Blog

rich emollient used in the management of eczema, psoriasis and other dry skin conditions.

27Jan

Tonight is the first of our #talkhealth weekly Twitter Chats. Each Monday from 8-9pm we will be hosting a Twitter Chat based around a topical health news story of the week. Tonight it’s all about electronic cigarettes. “Should ecigarettes be banned for under 18s?”

Electronic cigarettes, also know as ecigs, are designed to help people quit smoking. They are battery powered devices designed to look similar to traditional cigarettes, but contain nicotine vapour instead of tobacco smoke and are widely available to buy in shops and online in the UK. It is estimated that 1.3m people in the UK are now using electronic cigarettes.

Should ecigs be banned for under 18s?

Should ecigs be banned for under 18s?

The Government have announced this week that they are looking to ban under 18s from buying ecigarettes. Currently experts are not sure what harm ecigarettes may cause, but are concerned that the contents could damage the health of young people. Although smoking rates have fallen in the UK, experts are worried that young people may be encouraged to take up the habit using electronic cigarettes.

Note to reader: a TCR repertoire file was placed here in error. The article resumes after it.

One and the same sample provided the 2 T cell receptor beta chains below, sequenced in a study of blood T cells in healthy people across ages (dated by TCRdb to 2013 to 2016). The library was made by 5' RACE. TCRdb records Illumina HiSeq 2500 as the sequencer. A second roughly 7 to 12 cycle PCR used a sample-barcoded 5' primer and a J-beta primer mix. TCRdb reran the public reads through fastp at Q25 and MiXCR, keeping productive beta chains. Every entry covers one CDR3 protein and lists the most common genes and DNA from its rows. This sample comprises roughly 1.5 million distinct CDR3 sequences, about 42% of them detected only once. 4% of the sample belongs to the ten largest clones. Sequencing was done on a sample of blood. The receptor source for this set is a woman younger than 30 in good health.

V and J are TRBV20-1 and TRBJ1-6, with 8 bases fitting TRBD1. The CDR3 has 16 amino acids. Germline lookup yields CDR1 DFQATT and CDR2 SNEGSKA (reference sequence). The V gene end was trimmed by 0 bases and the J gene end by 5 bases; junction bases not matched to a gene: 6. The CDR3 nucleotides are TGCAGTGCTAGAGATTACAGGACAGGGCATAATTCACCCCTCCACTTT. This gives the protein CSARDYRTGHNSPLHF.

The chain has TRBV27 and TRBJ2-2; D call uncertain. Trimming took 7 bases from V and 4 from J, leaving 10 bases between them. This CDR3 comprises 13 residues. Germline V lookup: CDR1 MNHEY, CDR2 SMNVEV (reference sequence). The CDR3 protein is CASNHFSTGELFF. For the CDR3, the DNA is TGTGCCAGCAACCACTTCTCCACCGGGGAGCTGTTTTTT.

Alison Cox, Cancer Research UK’s head of tobacco policy, said: “Tobacco cigarettes cause one in four cancer deaths. Hundreds of children start smoking every day and we don’t want the marketing of e-cigarettes to confuse the message that smoking kills.

“We aren’t opposed to e-cigarettes being marketed to adult smokers – and hope that the marketing effort encourages many smokers to give up.

“There’s evidence in the report – particularly on social media – of e-cigs being promoted as cool and the latest thing and applying all the kinds of marketing ploys that would be used to attract a youth market including involving pop stars, computer games and one e-cig company even sponsoring a football youth team’s strip.” 

So, what do you think about the use of ecigarettes? Do you use them or have you used them? Are you considering using them? Tell us what you think – come and join in our Twitter Chat this evening from 8-9pm and have your say. Just remember to search for #talkhealth on Twitter.

 

Sources of Reference:
Cancer Research UK
BBC Health
The Guardian

  

Add a comment

Your email address will not be published. Required fields are marked *